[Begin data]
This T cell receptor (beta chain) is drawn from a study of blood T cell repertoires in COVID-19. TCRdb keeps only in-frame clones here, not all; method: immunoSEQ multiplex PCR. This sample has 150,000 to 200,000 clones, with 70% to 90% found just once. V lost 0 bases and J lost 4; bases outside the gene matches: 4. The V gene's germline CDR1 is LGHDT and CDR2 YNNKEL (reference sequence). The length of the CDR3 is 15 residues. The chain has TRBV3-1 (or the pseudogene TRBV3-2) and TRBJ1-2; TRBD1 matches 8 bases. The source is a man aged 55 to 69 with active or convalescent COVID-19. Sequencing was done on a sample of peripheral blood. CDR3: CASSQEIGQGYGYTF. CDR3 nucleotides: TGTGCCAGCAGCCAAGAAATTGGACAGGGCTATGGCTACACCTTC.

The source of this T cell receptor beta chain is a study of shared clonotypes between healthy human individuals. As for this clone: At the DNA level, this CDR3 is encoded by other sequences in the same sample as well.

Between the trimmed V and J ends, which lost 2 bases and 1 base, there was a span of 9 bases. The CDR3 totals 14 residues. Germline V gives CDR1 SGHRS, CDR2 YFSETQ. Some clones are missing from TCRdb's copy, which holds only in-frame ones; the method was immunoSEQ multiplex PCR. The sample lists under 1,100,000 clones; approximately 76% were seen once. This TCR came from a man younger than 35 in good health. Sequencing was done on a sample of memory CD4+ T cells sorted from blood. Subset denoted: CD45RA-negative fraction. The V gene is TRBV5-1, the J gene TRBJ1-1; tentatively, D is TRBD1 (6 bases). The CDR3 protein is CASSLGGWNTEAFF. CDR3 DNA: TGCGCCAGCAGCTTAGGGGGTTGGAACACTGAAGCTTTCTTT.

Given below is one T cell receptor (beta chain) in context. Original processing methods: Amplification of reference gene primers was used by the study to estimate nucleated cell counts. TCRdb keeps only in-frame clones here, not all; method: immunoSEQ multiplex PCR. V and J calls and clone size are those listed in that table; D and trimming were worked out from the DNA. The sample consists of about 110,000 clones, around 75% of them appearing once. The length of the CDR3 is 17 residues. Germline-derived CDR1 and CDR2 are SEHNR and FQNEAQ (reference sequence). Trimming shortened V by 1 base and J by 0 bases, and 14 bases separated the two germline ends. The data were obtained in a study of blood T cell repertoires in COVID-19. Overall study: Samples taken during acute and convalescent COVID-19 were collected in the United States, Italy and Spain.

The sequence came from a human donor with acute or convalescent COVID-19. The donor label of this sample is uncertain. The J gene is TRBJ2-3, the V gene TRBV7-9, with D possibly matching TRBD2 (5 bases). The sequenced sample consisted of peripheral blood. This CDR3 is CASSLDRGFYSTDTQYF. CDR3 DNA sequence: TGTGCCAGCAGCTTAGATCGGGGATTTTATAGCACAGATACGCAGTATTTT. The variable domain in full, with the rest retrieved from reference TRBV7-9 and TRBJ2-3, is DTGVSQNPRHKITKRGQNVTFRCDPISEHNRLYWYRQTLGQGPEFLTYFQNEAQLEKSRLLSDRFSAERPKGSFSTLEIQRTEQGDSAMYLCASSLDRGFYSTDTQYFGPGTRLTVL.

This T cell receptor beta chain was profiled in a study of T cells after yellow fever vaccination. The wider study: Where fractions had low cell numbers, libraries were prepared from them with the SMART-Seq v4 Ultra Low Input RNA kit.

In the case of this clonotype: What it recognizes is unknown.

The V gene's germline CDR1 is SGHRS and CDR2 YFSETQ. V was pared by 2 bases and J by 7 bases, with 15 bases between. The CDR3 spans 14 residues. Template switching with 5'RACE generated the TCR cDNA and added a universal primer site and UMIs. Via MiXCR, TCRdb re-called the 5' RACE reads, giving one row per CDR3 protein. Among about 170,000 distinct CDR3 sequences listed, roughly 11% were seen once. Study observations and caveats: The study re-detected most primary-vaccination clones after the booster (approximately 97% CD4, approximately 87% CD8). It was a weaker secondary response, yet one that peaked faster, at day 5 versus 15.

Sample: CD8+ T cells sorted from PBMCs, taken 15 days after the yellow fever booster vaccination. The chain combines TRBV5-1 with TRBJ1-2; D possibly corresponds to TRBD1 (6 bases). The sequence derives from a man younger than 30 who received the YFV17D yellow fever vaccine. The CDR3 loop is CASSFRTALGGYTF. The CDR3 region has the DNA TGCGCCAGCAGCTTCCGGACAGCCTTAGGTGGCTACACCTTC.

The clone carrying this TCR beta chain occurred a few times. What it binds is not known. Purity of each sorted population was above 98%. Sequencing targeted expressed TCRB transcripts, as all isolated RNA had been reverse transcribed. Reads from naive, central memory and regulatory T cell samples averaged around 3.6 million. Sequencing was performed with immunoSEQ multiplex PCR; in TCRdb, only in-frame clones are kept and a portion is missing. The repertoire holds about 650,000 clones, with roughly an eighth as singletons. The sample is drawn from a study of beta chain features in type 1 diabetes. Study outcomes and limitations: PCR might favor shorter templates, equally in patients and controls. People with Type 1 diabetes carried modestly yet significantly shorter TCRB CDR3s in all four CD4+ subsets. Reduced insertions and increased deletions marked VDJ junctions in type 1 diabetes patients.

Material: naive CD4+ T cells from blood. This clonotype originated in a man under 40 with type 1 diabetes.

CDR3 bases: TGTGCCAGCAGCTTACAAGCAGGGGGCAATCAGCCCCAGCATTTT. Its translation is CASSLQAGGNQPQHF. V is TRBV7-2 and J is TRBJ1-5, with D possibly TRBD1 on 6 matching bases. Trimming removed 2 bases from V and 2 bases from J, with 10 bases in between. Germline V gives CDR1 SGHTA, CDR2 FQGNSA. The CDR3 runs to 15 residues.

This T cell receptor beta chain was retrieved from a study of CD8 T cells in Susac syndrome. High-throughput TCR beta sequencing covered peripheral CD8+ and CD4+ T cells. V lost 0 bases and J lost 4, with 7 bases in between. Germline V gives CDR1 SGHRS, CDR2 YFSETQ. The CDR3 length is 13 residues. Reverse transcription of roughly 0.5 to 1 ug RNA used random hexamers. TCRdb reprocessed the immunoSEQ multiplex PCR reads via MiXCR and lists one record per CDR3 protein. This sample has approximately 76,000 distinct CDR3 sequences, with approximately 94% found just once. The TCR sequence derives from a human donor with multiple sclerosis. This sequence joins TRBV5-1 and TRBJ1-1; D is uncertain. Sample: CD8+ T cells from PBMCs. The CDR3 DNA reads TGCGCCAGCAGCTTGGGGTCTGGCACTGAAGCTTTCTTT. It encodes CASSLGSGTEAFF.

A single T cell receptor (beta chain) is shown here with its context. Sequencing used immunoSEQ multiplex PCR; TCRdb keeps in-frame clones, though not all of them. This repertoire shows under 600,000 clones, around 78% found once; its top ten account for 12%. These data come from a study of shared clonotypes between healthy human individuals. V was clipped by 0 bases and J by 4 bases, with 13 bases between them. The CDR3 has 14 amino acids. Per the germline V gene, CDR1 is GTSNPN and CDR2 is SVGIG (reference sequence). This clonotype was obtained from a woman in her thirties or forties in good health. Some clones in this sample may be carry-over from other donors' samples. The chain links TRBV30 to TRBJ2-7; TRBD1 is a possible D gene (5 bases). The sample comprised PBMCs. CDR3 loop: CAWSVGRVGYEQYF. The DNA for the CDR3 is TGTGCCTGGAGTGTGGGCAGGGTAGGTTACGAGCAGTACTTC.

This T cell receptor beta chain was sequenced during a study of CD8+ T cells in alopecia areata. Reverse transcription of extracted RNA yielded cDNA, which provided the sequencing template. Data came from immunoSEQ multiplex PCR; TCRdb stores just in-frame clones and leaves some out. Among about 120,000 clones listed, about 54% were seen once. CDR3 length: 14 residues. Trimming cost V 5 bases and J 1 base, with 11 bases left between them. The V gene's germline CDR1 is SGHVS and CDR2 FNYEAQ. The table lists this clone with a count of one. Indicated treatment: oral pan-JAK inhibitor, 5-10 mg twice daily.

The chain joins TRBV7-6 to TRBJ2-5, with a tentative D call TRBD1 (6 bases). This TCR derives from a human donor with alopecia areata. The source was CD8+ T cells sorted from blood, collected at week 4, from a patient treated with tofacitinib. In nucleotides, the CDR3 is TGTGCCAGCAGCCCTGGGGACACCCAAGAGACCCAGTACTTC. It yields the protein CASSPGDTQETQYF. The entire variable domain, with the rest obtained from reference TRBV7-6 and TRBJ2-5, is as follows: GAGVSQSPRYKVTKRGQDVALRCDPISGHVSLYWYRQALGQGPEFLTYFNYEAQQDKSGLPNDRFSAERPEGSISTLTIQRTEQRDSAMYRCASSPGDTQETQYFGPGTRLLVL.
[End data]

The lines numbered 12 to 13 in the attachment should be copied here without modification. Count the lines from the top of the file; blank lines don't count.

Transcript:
CDR3 bases: TGTGCCAGCAGCTTACAAGCAGGGGGCAATCAGCCCCAGCATTTT. Its translation is CASSLQAGGNQPQHF. V is TRBV7-2 and J is TRBJ1-5, with D possibly TRBD1 on 6 matching bases. Trimming removed 2 bases from V and 2 bases from J, with 10 bases in between. Germline V gives CDR1 SGHTA, CDR2 FQGNSA. The CDR3 runs to 15 residues.

This T cell receptor beta chain was retrieved from a study of CD8 T cells in Susac syndrome. High-throughput TCR beta sequencing covered peripheral CD8+ and CD4+ T cells. V lost 0 bases and J lost 4, with 7 bases in between. Germline V gives CDR1 SGHRS, CDR2 YFSETQ. The CDR3 length is 13 residues. Reverse transcription of roughly 0.5 to 1 ug RNA used random hexamers. TCRdb reprocessed the immunoSEQ multiplex PCR reads via MiXCR and lists one record per CDR3 protein. This sample has approximately 76,000 distinct CDR3 sequences, with approximately 94% found just once. The TCR sequence derives from a human donor with multiple sclerosis. This sequence joins TRBV5-1 and TRBJ1-1; D is uncertain. Sample: CD8+ T cells from PBMCs. The CDR3 DNA reads TGCGCCAGCAGCTTGGGGTCTGGCACTGAAGCTTTCTTT. It encodes CASSLGSGTEAFF.